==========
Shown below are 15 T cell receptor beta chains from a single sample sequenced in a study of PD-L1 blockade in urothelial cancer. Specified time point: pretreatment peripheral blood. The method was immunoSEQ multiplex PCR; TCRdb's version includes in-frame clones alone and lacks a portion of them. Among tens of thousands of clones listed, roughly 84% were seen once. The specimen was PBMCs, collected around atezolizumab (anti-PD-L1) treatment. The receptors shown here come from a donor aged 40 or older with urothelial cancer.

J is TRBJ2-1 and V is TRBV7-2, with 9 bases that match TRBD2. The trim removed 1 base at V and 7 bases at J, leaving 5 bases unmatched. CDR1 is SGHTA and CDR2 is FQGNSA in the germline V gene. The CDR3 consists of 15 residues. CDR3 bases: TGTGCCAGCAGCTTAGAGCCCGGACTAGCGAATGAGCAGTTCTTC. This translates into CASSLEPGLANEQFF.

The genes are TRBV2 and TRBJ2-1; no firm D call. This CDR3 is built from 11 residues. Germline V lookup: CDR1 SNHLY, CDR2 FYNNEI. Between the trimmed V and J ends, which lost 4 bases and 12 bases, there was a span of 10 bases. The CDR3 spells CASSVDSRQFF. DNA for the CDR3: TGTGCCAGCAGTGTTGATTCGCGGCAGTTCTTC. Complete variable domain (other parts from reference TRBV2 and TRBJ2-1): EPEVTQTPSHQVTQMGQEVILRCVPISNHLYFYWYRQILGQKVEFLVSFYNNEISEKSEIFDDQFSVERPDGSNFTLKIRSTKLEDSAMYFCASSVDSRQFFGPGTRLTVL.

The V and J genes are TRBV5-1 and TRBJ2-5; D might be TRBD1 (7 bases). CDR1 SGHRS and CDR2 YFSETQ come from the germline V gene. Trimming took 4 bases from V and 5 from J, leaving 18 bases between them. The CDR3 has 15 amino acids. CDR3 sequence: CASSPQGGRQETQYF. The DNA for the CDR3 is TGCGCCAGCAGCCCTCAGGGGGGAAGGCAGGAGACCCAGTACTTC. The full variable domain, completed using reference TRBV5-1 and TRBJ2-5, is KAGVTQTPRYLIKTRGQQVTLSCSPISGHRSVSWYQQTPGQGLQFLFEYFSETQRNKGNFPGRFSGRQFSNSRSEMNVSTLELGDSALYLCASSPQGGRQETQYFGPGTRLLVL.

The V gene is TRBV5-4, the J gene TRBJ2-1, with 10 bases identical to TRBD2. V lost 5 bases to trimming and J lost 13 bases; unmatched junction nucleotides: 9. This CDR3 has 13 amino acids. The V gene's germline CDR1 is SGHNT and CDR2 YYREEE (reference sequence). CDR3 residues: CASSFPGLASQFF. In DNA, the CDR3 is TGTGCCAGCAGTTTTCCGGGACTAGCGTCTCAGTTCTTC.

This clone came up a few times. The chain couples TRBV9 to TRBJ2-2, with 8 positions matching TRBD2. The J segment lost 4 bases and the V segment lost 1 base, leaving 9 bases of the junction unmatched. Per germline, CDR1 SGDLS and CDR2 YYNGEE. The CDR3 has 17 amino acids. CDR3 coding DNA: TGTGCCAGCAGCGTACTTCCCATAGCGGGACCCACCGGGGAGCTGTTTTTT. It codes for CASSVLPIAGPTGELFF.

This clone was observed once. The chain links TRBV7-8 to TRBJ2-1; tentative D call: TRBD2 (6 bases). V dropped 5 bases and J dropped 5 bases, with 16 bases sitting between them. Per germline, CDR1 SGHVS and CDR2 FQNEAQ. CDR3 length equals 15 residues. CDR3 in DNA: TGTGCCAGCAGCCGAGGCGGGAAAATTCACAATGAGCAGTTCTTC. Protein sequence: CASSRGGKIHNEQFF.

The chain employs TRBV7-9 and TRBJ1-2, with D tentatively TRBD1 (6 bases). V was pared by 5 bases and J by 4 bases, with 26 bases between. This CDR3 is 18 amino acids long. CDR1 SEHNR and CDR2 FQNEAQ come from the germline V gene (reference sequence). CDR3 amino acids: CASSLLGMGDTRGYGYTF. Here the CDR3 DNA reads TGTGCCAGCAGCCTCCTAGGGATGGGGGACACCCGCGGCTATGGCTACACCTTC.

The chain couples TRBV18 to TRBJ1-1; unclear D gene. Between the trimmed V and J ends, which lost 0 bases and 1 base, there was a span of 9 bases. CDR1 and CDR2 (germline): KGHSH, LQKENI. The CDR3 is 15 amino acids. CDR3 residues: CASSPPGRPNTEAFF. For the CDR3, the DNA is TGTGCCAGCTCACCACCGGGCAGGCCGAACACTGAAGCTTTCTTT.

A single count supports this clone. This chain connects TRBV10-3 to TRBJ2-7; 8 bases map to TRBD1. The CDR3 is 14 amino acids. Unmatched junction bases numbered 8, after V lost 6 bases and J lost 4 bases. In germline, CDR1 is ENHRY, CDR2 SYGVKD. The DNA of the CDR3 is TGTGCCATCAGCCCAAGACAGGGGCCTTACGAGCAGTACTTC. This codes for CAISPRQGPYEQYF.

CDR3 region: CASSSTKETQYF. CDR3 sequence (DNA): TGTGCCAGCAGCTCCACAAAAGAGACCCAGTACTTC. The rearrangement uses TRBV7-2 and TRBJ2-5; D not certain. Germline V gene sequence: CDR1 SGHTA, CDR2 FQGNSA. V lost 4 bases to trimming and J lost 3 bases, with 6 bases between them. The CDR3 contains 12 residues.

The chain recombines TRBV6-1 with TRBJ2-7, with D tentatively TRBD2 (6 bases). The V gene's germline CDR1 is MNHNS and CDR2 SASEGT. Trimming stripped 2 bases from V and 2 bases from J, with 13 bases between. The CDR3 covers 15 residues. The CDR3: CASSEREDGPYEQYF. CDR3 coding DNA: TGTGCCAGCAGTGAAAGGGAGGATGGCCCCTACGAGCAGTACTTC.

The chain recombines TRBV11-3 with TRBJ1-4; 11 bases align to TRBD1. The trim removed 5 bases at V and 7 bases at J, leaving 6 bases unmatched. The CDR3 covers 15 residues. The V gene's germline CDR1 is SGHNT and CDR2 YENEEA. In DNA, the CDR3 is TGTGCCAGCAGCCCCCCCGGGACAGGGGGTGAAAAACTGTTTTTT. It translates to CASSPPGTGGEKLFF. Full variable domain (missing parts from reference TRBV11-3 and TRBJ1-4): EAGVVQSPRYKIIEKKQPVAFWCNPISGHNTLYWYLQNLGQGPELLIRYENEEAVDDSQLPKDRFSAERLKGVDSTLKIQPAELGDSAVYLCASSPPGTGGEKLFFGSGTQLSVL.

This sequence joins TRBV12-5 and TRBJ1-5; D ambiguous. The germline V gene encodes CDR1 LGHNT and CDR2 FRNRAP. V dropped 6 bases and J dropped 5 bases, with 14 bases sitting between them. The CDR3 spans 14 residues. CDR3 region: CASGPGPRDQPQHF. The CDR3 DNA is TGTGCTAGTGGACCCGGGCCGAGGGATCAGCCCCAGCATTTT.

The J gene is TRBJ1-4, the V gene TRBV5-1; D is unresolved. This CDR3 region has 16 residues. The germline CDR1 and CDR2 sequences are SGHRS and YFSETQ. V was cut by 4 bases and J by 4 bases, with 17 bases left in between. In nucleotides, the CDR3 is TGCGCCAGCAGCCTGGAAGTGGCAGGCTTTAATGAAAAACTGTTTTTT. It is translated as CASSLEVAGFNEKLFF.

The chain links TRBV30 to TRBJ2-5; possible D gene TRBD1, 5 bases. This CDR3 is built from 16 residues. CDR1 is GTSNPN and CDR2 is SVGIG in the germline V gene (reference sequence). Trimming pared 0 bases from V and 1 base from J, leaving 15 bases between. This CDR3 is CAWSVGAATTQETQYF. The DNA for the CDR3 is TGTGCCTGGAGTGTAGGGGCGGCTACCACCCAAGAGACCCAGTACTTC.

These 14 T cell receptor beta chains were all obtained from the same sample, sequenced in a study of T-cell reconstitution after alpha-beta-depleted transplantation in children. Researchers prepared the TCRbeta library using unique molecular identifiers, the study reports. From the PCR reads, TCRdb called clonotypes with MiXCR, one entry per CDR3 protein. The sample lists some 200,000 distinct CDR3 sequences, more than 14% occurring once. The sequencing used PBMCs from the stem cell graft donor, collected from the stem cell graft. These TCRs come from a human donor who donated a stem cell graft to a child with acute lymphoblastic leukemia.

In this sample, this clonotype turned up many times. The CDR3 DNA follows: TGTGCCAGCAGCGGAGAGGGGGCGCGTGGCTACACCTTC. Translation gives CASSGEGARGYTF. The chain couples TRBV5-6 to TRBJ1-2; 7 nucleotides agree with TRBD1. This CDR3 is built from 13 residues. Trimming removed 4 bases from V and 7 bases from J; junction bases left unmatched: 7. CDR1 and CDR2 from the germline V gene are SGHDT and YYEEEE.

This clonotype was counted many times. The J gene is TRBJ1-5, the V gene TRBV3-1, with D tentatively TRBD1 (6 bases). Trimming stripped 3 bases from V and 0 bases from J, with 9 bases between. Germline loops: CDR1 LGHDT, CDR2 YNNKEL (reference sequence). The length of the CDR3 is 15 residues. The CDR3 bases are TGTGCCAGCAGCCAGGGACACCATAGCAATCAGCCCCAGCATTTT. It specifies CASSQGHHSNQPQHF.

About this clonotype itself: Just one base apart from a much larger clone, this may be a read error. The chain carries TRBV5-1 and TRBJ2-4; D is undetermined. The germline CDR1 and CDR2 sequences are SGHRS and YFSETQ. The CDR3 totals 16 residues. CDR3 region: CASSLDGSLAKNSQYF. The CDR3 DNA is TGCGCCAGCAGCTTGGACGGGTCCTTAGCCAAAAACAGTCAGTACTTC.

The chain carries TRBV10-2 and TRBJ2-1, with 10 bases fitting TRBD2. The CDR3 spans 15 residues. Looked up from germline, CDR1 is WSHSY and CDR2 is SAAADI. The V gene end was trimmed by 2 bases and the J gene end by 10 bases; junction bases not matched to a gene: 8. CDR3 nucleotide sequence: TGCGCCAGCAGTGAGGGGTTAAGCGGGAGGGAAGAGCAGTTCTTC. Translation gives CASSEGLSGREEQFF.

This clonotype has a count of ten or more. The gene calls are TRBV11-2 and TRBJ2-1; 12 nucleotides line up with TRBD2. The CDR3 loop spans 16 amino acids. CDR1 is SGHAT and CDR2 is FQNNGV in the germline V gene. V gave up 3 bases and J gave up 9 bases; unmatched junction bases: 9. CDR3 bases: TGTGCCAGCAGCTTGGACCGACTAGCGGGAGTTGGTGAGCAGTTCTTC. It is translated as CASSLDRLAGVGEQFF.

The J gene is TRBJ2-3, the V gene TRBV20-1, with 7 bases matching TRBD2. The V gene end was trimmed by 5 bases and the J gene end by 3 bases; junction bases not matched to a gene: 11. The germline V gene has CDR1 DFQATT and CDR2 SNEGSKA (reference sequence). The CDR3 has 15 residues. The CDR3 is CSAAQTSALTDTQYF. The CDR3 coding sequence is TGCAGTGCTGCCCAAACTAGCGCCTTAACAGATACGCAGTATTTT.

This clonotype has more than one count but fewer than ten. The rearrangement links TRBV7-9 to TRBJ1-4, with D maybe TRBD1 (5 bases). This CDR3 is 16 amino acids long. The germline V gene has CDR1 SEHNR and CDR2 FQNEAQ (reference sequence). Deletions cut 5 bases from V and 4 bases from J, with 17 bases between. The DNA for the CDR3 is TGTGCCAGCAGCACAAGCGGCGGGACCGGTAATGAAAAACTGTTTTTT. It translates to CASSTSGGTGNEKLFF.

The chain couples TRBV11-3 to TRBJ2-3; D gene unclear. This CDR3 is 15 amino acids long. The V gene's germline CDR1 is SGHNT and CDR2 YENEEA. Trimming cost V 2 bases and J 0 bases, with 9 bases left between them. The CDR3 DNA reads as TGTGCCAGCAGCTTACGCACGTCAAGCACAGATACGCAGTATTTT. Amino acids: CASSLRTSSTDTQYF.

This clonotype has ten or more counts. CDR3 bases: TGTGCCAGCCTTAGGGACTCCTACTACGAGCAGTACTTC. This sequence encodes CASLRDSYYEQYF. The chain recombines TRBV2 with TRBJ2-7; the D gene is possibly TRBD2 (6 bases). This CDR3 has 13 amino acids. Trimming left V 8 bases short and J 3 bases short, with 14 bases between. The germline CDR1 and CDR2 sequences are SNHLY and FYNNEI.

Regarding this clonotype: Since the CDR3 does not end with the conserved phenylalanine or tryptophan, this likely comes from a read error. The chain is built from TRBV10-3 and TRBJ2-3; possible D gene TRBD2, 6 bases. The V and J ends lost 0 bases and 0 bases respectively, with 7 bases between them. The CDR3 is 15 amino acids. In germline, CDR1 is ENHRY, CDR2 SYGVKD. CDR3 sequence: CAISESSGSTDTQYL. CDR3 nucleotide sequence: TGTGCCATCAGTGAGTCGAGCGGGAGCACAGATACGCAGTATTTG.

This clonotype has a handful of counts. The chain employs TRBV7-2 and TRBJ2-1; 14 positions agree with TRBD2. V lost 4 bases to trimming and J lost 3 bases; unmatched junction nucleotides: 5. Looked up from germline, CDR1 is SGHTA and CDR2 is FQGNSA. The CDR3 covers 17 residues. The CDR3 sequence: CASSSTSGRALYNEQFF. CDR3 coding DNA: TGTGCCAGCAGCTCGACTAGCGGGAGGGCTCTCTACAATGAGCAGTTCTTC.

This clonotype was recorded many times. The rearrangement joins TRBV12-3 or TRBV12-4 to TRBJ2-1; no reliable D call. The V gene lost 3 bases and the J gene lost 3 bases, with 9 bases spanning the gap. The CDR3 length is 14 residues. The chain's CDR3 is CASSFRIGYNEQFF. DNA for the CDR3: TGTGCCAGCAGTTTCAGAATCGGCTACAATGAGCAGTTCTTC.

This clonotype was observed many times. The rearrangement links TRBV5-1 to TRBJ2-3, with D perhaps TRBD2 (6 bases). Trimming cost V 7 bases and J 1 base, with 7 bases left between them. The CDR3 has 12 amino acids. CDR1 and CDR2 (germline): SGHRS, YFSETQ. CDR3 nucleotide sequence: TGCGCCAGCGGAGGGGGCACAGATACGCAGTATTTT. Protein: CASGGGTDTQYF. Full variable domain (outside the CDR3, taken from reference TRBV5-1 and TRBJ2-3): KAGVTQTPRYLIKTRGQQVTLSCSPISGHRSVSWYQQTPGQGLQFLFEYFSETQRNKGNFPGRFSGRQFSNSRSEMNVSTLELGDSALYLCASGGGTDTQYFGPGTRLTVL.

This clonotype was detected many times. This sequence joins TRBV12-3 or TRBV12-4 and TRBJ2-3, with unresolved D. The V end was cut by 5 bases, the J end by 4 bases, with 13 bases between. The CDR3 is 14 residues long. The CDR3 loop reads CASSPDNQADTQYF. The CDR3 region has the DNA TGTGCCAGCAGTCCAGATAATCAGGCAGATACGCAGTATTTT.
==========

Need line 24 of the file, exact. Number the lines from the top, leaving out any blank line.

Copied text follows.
This clonotype has more than one count but fewer than ten. The rearrangement links TRBV7-9 to TRBJ1-4, with D maybe TRBD1 (5 bases). This CDR3 is 16 amino acids long. The germline V gene has CDR1 SEHNR and CDR2 FQNEAQ (reference sequence). Deletions cut 5 bases from V and 4 bases from J, with 17 bases between. The DNA for the CDR3 is TGTGCCAGCAGCACAAGCGGCGGGACCGGTAATGAAAAACTGTTTTTT. It translates to CASSTSGGTGNEKLFF.